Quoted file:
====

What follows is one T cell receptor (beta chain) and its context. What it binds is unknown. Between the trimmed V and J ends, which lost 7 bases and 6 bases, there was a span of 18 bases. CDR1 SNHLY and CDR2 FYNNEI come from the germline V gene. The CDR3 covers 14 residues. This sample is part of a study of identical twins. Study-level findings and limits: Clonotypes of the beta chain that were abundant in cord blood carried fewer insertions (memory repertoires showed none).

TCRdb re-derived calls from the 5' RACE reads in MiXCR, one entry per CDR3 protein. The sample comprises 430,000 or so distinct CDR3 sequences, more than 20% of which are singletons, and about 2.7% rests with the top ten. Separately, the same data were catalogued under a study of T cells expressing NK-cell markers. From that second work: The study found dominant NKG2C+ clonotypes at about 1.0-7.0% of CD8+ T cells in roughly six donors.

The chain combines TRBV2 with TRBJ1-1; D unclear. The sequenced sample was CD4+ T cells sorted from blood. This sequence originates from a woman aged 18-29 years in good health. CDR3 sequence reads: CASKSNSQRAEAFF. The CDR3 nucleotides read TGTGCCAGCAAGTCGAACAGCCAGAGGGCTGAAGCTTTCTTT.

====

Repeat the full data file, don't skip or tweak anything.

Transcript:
What follows is one T cell receptor (beta chain) and its context. What it binds is unknown. Between the trimmed V and J ends, which lost 7 bases and 6 bases, there was a span of 18 bases. CDR1 SNHLY and CDR2 FYNNEI come from the germline V gene. The CDR3 covers 14 residues. This sample is part of a study of identical twins. Study-level findings and limits: Clonotypes of the beta chain that were abundant in cord blood carried fewer insertions (memory repertoires showed none).

TCRdb re-derived calls from the 5' RACE reads in MiXCR, one entry per CDR3 protein. The sample comprises 430,000 or so distinct CDR3 sequences, more than 20% of which are singletons, and about 2.7% rests with the top ten. Separately, the same data were catalogued under a study of T cells expressing NK-cell markers. From that second work: The study found dominant NKG2C+ clonotypes at about 1.0-7.0% of CD8+ T cells in roughly six donors.

The chain combines TRBV2 with TRBJ1-1; D unclear. The sequenced sample was CD4+ T cells sorted from blood. This sequence originates from a woman aged 18-29 years in good health. CDR3 sequence reads: CASKSNSQRAEAFF. The CDR3 nucleotides read TGTGCCAGCAAGTCGAACAGCCAGAGGGCTGAAGCTTTCTTT.